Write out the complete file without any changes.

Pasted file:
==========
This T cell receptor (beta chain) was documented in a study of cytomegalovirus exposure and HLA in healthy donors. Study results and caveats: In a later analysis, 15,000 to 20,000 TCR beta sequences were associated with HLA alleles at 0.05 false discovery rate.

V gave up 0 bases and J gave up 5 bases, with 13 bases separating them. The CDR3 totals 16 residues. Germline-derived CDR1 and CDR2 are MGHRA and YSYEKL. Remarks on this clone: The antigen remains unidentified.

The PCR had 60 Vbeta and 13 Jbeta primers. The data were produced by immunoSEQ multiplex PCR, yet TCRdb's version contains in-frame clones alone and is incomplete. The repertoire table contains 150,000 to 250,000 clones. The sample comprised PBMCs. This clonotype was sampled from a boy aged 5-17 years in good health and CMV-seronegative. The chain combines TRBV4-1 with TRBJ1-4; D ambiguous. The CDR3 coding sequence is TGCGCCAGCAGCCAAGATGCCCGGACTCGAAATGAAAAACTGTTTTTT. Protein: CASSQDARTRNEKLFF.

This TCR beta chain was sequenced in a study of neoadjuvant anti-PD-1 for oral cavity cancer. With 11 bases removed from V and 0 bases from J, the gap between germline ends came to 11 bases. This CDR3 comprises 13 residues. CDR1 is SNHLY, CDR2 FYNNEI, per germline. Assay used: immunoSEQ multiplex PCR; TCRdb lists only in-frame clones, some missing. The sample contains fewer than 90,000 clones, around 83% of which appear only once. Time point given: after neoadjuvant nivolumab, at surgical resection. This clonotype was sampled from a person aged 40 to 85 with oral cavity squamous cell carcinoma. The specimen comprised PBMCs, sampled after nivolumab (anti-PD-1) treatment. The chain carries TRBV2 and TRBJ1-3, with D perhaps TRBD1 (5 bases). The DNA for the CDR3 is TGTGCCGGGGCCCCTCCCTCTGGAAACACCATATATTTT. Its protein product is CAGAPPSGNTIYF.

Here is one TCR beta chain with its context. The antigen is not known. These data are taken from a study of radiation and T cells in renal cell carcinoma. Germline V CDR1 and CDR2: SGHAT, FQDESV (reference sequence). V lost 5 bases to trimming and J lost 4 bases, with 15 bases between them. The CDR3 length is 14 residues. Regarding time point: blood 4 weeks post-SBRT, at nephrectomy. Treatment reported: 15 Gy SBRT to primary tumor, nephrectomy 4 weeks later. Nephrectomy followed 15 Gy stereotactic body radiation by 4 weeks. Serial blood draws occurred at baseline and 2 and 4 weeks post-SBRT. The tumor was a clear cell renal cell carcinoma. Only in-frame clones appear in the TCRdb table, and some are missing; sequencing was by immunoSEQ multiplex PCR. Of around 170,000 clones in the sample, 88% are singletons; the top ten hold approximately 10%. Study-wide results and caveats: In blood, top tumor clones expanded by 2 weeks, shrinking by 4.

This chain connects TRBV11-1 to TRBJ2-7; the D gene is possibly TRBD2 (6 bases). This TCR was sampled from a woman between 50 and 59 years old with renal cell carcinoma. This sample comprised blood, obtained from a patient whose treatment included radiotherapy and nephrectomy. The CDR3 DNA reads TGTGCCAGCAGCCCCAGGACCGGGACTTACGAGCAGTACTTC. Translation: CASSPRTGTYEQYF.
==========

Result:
This T cell receptor (beta chain) was documented in a study of cytomegalovirus exposure and HLA in healthy donors. Study results and caveats: In a later analysis, 15,000 to 20,000 TCR beta sequences were associated with HLA alleles at 0.05 false discovery rate.

V gave up 0 bases and J gave up 5 bases, with 13 bases separating them. The CDR3 totals 16 residues. Germline-derived CDR1 and CDR2 are MGHRA and YSYEKL. Remarks on this clone: The antigen remains unidentified.

The PCR had 60 Vbeta and 13 Jbeta primers. The data were produced by immunoSEQ multiplex PCR, yet TCRdb's version contains in-frame clones alone and is incomplete. The repertoire table contains 150,000 to 250,000 clones. The sample comprised PBMCs. This clonotype was sampled from a boy aged 5-17 years in good health and CMV-seronegative. The chain combines TRBV4-1 with TRBJ1-4; D ambiguous. The CDR3 coding sequence is TGCGCCAGCAGCCAAGATGCCCGGACTCGAAATGAAAAACTGTTTTTT. Protein: CASSQDARTRNEKLFF.

This TCR beta chain was sequenced in a study of neoadjuvant anti-PD-1 for oral cavity cancer. With 11 bases removed from V and 0 bases from J, the gap between germline ends came to 11 bases. This CDR3 comprises 13 residues. CDR1 is SNHLY, CDR2 FYNNEI, per germline. Assay used: immunoSEQ multiplex PCR; TCRdb lists only in-frame clones, some missing. The sample contains fewer than 90,000 clones, around 83% of which appear only once. Time point given: after neoadjuvant nivolumab, at surgical resection. This clonotype was sampled from a person aged 40 to 85 with oral cavity squamous cell carcinoma. The specimen comprised PBMCs, sampled after nivolumab (anti-PD-1) treatment. The chain carries TRBV2 and TRBJ1-3, with D perhaps TRBD1 (5 bases). The DNA for the CDR3 is TGTGCCGGGGCCCCTCCCTCTGGAAACACCATATATTTT. Its protein product is CAGAPPSGNTIYF.

Here is one TCR beta chain with its context. The antigen is not known. These data are taken from a study of radiation and T cells in renal cell carcinoma. Germline V CDR1 and CDR2: SGHAT, FQDESV (reference sequence). V lost 5 bases to trimming and J lost 4 bases, with 15 bases between them. The CDR3 length is 14 residues. Regarding time point: blood 4 weeks post-SBRT, at nephrectomy. Treatment reported: 15 Gy SBRT to primary tumor, nephrectomy 4 weeks later. Nephrectomy followed 15 Gy stereotactic body radiation by 4 weeks. Serial blood draws occurred at baseline and 2 and 4 weeks post-SBRT. The tumor was a clear cell renal cell carcinoma. Only in-frame clones appear in the TCRdb table, and some are missing; sequencing was by immunoSEQ multiplex PCR. Of around 170,000 clones in the sample, 88% are singletons; the top ten hold approximately 10%. Study-wide results and caveats: In blood, top tumor clones expanded by 2 weeks, shrinking by 4.

This chain connects TRBV11-1 to TRBJ2-7; the D gene is possibly TRBD2 (6 bases). This TCR was sampled from a woman between 50 and 59 years old with renal cell carcinoma. This sample comprised blood, obtained from a patient whose treatment included radiotherapy and nephrectomy. The CDR3 DNA reads TGTGCCAGCAGCCCCAGGACCGGGACTTACGAGCAGTACTTC. Translation: CASSPRTGTYEQYF.